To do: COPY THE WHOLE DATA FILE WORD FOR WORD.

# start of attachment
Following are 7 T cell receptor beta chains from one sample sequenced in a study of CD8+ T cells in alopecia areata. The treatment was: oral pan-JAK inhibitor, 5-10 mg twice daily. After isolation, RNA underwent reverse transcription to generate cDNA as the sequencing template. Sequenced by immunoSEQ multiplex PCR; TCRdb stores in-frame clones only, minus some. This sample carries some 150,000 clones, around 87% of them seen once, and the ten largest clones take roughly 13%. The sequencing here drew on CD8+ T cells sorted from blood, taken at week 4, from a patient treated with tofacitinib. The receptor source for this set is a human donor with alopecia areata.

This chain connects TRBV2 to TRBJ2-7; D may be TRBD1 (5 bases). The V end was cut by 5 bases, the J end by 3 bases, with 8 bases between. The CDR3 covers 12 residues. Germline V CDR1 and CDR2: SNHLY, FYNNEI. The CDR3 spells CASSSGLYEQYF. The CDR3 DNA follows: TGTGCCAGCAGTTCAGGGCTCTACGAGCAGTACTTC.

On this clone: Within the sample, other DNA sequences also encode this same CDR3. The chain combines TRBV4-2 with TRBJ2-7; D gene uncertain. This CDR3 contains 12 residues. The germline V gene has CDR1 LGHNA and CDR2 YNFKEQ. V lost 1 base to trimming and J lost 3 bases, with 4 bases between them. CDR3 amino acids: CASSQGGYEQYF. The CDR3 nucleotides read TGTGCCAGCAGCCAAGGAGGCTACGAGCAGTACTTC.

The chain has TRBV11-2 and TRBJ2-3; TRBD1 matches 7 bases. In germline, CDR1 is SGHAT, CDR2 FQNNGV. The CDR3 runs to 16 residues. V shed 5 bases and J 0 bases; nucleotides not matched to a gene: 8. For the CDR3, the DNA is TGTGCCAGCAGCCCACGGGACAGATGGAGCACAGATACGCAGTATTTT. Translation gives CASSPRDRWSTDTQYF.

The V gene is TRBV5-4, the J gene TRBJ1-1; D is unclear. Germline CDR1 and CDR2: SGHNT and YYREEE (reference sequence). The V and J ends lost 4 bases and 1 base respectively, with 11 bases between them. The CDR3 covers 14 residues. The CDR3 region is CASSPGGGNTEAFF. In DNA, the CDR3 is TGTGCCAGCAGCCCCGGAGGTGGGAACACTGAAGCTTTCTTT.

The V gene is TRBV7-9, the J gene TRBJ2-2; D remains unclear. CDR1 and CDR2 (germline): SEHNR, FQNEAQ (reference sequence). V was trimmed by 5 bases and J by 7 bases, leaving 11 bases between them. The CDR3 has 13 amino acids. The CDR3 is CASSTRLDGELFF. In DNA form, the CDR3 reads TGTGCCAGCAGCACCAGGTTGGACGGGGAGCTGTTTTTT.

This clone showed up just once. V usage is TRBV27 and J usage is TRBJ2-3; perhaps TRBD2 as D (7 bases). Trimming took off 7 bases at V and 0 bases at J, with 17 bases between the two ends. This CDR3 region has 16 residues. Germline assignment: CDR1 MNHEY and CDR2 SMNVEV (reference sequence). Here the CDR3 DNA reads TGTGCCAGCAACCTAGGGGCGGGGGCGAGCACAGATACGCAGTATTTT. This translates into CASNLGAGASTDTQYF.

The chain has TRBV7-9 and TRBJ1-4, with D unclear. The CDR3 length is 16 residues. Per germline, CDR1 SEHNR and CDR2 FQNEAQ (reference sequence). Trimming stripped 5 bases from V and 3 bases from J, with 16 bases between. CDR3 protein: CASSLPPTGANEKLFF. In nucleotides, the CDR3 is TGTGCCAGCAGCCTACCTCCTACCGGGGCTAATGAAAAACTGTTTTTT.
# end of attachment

Following are 7 T cell receptor beta chains from one sample sequenced in a study of CD8+ T cells in alopecia areata. The treatment was: oral pan-JAK inhibitor, 5-10 mg twice daily. After isolation, RNA underwent reverse transcription to generate cDNA as the sequencing template. Sequenced by immunoSEQ multiplex PCR; TCRdb stores in-frame clones only, minus some. This sample carries some 150,000 clones, around 87% of them seen once, and the ten largest clones take roughly 13%. The sequencing here drew on CD8+ T cells sorted from blood, taken at week 4, from a patient treated with tofacitinib. The receptor source for this set is a human donor with alopecia areata.

This chain connects TRBV2 to TRBJ2-7; D may be TRBD1 (5 bases). The V end was cut by 5 bases, the J end by 3 bases, with 8 bases between. The CDR3 covers 12 residues. Germline V CDR1 and CDR2: SNHLY, FYNNEI. The CDR3 spells CASSSGLYEQYF. The CDR3 DNA follows: TGTGCCAGCAGTTCAGGGCTCTACGAGCAGTACTTC.

On this clone: Within the sample, other DNA sequences also encode this same CDR3. The chain combines TRBV4-2 with TRBJ2-7; D gene uncertain. This CDR3 contains 12 residues. The germline V gene has CDR1 LGHNA and CDR2 YNFKEQ. V lost 1 base to trimming and J lost 3 bases, with 4 bases between them. CDR3 amino acids: CASSQGGYEQYF. The CDR3 nucleotides read TGTGCCAGCAGCCAAGGAGGCTACGAGCAGTACTTC.

The chain has TRBV11-2 and TRBJ2-3; TRBD1 matches 7 bases. In germline, CDR1 is SGHAT, CDR2 FQNNGV. The CDR3 runs to 16 residues. V shed 5 bases and J 0 bases; nucleotides not matched to a gene: 8. For the CDR3, the DNA is TGTGCCAGCAGCCCACGGGACAGATGGAGCACAGATACGCAGTATTTT. Translation gives CASSPRDRWSTDTQYF.

The V gene is TRBV5-4, the J gene TRBJ1-1; D is unclear. Germline CDR1 and CDR2: SGHNT and YYREEE (reference sequence). The V and J ends lost 4 bases and 1 base respectively, with 11 bases between them. The CDR3 covers 14 residues. The CDR3 region is CASSPGGGNTEAFF. In DNA, the CDR3 is TGTGCCAGCAGCCCCGGAGGTGGGAACACTGAAGCTTTCTTT.

The V gene is TRBV7-9, the J gene TRBJ2-2; D remains unclear. CDR1 and CDR2 (germline): SEHNR, FQNEAQ (reference sequence). V was trimmed by 5 bases and J by 7 bases, leaving 11 bases between them. The CDR3 has 13 amino acids. The CDR3 is CASSTRLDGELFF. In DNA form, the CDR3 reads TGTGCCAGCAGCACCAGGTTGGACGGGGAGCTGTTTTTT.

This clone showed up just once. V usage is TRBV27 and J usage is TRBJ2-3; perhaps TRBD2 as D (7 bases). Trimming took off 7 bases at V and 0 bases at J, with 17 bases between the two ends. This CDR3 region has 16 residues. Germline assignment: CDR1 MNHEY and CDR2 SMNVEV (reference sequence). Here the CDR3 DNA reads TGTGCCAGCAACCTAGGGGCGGGGGCGAGCACAGATACGCAGTATTTT. This translates into CASNLGAGASTDTQYF.

The chain has TRBV7-9 and TRBJ1-4, with D unclear. The CDR3 length is 16 residues. Per germline, CDR1 SEHNR and CDR2 FQNEAQ (reference sequence). Trimming stripped 5 bases from V and 3 bases from J, with 16 bases between. CDR3 protein: CASSLPPTGANEKLFF. In nucleotides, the CDR3 is TGTGCCAGCAGCCTACCTCCTACCGGGGCTAATGAAAAACTGTTTTTT.